The landscape of gluten-free bread baking has changed drastically over the last few years, leaving bakers better off in some ways and more confused in others. You no longer have to hand-blend eight different flours and starches to bake a loaf of gluten-free bread. Phew! But now you need to select the right flour to use in your gluten-free bread recipe.

Why is gluten-free bread baking extra tricky? Because gluten is key to the structure of yeast bread.

In bread dough made with conventional wheat flour, gluten captures carbon dioxide given off by yeast — which makes the dough rise. Without gluten, something else must create an expandable yet strong structure that enables bread to rise — which is essential for a great loaf of bread.

Don’t fret! We’ve figured out how to make the very best gluten-free bread and other yeasted baked goods.

It comes down to two flours: our Gluten-Free All-Purpose Flour and our Gluten-Free Bread Flour. These are specifically formulated to make tender sandwich bread, airy pizza crust, and other products including yeast. They're the choice to reach for when you’re making almost any gluten-free bread recipe.

A bowl of King Arthur Gluten-Free Flour next to a whisk and a container of yeast

Let’s learn what makes these gluten-free flours special and how to make them shine in your gluten-free bread baking at home.

Why Gluten-Free All-Purpose Flour is great for gluten-free bread recipes

Part of the reason Gluten-Free All-Purpose Flour is a great choice for gluten-free bread baking is because it doesn't contain xanthan gum — which means the amount of xanthan gum you add in any particular recipe is up to you. (For those of you new to gluten-free baking, xanthan gum is a stabilizer that lends structure to gluten-free baked goods.) Adding your own xanthan gum to the recipe gives you more control over the final product, as is the case in this Gluten-Free Sandwich Bread recipe.

A baker measuring 1/4 teaspoon of xanthan gum from a small bowl

“Different baked goods require varying amounts of xanthan gum,” explains Frank Tegetoff, a member of our Research & Development team. Bread needs a higher ratio of a stabilizer (like xanthan gum) to flour than muffins, cake, or cookies. “The additional xanthan gum bulks up the structure of gluten-free yeasted dough,” says Frank. “It needs to be able to re-form after bulk fermentation.”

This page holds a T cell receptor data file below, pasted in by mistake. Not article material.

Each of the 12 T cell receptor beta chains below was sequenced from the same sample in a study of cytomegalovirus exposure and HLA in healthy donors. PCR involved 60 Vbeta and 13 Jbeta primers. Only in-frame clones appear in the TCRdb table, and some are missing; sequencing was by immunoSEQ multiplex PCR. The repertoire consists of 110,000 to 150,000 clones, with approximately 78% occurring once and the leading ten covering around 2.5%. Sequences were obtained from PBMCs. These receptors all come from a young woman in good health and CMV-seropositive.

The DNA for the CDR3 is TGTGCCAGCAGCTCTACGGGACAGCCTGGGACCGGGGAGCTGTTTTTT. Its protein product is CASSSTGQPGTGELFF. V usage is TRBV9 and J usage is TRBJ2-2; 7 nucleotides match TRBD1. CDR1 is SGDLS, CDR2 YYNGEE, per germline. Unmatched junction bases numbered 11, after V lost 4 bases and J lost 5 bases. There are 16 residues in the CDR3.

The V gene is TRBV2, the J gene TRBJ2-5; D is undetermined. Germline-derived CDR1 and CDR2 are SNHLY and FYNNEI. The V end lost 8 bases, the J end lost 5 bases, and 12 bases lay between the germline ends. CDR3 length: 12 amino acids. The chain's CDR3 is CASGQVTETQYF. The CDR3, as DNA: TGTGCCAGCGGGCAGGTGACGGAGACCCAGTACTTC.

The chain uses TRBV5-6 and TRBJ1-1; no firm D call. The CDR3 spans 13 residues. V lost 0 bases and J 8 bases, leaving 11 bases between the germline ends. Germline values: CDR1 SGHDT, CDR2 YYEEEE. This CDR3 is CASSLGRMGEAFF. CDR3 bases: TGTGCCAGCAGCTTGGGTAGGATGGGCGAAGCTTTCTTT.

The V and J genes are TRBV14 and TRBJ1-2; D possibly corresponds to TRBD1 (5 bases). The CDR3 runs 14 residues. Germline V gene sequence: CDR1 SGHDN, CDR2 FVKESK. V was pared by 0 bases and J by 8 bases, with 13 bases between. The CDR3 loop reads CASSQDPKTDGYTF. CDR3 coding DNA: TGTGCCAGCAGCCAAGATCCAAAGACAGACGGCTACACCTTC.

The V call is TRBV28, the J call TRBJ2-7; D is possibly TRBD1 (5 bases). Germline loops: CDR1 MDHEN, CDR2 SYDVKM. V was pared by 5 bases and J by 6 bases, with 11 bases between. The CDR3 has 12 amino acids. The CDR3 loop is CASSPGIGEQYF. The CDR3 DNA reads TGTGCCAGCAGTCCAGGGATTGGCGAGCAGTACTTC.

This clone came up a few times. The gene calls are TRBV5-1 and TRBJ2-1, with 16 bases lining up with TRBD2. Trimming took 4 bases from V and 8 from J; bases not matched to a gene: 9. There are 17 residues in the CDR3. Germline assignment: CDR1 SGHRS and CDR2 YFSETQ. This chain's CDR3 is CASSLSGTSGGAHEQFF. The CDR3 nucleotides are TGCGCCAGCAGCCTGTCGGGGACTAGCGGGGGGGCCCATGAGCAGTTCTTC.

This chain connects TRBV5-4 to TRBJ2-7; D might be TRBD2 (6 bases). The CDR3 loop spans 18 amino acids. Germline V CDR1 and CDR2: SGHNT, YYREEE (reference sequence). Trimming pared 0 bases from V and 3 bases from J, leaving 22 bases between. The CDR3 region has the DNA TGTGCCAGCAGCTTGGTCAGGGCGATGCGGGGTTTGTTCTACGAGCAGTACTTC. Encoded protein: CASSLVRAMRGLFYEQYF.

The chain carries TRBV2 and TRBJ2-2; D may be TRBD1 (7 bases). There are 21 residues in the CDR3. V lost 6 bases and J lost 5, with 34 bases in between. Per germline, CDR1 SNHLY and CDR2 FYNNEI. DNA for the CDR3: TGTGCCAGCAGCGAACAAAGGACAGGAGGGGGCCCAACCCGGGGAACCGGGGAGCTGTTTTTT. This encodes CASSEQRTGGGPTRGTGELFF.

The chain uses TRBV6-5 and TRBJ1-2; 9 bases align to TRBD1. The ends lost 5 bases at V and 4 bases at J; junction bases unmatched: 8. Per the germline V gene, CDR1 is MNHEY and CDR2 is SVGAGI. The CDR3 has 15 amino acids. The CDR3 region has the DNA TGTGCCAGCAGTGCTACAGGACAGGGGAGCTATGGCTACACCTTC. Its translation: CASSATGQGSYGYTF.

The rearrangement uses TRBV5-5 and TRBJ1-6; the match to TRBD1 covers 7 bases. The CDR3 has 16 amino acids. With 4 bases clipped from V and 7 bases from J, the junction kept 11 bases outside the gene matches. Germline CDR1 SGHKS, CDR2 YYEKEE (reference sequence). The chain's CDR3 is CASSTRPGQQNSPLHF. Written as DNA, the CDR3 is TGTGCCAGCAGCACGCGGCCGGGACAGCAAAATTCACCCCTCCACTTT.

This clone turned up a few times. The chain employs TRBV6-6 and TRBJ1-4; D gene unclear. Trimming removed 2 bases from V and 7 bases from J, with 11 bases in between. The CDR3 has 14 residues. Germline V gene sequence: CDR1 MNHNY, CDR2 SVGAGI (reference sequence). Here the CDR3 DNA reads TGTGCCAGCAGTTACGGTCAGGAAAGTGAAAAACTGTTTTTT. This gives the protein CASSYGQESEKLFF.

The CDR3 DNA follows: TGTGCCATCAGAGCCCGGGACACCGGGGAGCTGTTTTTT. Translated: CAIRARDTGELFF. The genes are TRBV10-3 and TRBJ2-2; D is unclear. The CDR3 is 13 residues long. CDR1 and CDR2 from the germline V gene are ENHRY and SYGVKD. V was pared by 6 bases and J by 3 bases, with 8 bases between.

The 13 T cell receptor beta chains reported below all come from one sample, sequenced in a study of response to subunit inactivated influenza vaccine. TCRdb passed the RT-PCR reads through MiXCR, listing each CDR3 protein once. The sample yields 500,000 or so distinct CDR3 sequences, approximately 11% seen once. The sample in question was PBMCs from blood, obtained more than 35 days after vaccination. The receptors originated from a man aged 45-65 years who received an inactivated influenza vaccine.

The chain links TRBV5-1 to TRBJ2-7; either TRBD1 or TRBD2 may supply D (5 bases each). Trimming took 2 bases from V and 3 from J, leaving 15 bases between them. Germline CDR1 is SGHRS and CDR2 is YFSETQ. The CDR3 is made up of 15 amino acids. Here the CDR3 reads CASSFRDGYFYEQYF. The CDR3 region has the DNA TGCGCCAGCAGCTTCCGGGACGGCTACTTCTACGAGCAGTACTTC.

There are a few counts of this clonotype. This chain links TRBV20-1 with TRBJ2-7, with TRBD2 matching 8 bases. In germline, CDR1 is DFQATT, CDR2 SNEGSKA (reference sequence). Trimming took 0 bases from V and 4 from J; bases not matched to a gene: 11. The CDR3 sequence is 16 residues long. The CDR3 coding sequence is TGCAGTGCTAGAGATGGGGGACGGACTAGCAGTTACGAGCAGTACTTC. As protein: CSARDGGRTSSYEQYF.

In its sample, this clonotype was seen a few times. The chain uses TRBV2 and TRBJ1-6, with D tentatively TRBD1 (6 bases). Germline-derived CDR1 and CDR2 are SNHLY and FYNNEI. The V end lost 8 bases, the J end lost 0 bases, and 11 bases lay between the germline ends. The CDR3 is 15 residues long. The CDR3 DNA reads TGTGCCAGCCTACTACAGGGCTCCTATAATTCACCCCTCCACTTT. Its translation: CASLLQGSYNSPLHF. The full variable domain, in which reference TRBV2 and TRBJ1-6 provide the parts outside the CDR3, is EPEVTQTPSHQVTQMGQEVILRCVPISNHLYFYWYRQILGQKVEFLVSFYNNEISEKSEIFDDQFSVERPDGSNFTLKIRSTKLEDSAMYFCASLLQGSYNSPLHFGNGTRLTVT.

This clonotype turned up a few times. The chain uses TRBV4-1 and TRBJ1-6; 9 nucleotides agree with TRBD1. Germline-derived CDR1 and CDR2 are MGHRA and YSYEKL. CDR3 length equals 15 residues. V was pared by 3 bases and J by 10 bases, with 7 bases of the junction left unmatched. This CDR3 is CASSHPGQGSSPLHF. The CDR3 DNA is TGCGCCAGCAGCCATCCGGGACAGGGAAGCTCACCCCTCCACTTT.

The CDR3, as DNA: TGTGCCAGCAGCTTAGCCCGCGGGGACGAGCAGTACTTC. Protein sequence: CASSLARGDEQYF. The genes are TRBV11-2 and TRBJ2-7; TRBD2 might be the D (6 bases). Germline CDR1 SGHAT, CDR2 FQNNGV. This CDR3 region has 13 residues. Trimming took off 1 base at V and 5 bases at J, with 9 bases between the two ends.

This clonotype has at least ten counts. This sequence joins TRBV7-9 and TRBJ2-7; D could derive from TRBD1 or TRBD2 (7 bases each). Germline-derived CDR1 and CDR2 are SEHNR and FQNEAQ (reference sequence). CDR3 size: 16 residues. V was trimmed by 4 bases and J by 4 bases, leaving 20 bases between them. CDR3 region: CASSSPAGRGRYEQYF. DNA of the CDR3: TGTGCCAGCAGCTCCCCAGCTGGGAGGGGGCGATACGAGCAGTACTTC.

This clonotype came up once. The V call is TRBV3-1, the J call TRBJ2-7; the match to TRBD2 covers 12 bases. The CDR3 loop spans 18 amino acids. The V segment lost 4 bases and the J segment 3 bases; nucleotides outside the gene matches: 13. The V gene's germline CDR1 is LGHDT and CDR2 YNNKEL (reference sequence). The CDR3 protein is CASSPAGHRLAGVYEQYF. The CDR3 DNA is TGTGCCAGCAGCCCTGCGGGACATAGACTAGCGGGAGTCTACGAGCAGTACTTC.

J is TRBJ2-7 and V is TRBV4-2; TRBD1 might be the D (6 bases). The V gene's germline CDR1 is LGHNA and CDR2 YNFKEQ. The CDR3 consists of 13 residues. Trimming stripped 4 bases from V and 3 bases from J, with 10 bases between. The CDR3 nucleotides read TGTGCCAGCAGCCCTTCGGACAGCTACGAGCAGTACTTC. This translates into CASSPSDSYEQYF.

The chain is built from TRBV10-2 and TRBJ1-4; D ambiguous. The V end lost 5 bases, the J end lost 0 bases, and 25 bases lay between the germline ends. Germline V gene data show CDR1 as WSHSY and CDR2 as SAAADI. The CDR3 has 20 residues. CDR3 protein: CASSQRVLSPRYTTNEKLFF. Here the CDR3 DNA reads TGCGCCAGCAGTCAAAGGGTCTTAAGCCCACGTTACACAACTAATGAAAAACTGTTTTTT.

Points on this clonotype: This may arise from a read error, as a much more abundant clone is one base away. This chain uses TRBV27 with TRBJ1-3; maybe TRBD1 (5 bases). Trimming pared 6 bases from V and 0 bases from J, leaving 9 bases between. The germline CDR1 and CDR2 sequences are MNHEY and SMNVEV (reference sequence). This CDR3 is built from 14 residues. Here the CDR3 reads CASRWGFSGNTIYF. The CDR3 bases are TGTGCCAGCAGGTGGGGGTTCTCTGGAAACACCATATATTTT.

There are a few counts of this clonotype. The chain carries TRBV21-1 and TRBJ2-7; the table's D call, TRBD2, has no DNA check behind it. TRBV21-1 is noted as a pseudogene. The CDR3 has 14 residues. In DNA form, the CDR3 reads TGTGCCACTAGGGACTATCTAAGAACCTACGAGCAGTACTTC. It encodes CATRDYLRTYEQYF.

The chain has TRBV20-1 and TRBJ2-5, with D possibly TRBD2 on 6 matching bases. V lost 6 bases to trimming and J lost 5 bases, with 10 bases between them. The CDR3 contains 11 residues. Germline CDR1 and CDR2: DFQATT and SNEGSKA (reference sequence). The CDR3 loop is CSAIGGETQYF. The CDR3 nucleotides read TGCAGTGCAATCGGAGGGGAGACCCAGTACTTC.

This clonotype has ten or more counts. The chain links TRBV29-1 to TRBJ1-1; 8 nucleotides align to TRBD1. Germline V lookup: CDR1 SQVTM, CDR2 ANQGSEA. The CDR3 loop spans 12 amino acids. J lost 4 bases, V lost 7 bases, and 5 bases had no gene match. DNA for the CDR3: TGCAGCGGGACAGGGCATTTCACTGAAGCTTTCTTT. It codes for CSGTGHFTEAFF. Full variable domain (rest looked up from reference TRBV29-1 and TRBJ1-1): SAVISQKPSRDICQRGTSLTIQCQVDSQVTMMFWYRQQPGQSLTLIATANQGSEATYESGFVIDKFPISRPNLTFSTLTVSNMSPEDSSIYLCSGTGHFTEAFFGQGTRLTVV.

Frank’s referring to the two rises that bread dough typically goes through. The additional xanthan gum makes gluten-free bread dough slightly stretchy and allows it to capture carbon dioxide bubbles during bulk fermentation (the initial rise).

Once the dough is deflated and transferred to a bread pan, the xanthan structure breaks down. If you use a gluten-free flour with the xanthan gum already added, there may not be enough stabilizer to give the dough strength for a second rise. This leaves you with dense, low-rising bread.

A baker slicing a loaf of gluten-free sandwich bread on a cutting board

How is this flour different than other gluten-free flours, aside from having no added xanthan gum?

Frank tells me that right from the beginning, this flour was designed to be a multi-purpose flour. The Innovation Team set out to create a gluten-free flour that would make delightful sandwich bread as well as towering layer cakes (and more).

To ensure the best texture in all gluten-free baking, our Gluten-Free All-Purpose Flour is made from refined starches like white rice flour, tapioca starch, and potato starch. There’s none of the grittiness or heaviness that can come from unrefined flours. A bonus is the neutral flavor profile that accompanies these starches. “It’s very adaptable. It doesn’t overshadow the flavors you want to put in it,” says Frank. 

These qualities are different from many gluten-free flours on the market, which often use a whole grain like sorghum as the primary ingredient. Whole grains tend to have stronger flavor in general, ranging from earthy to astringent. Aside from flavor, it’s also difficult to achieve the same tender texture (which you’re often looking for in sandwich bread) with unrefined flour.

A bowl of gluten-free flour and a recipe for Gluten-Free Sandwich Bread in a kitchen that was recently used for baking

What’s the best way to use Gluten-Free All-Purpose Flour?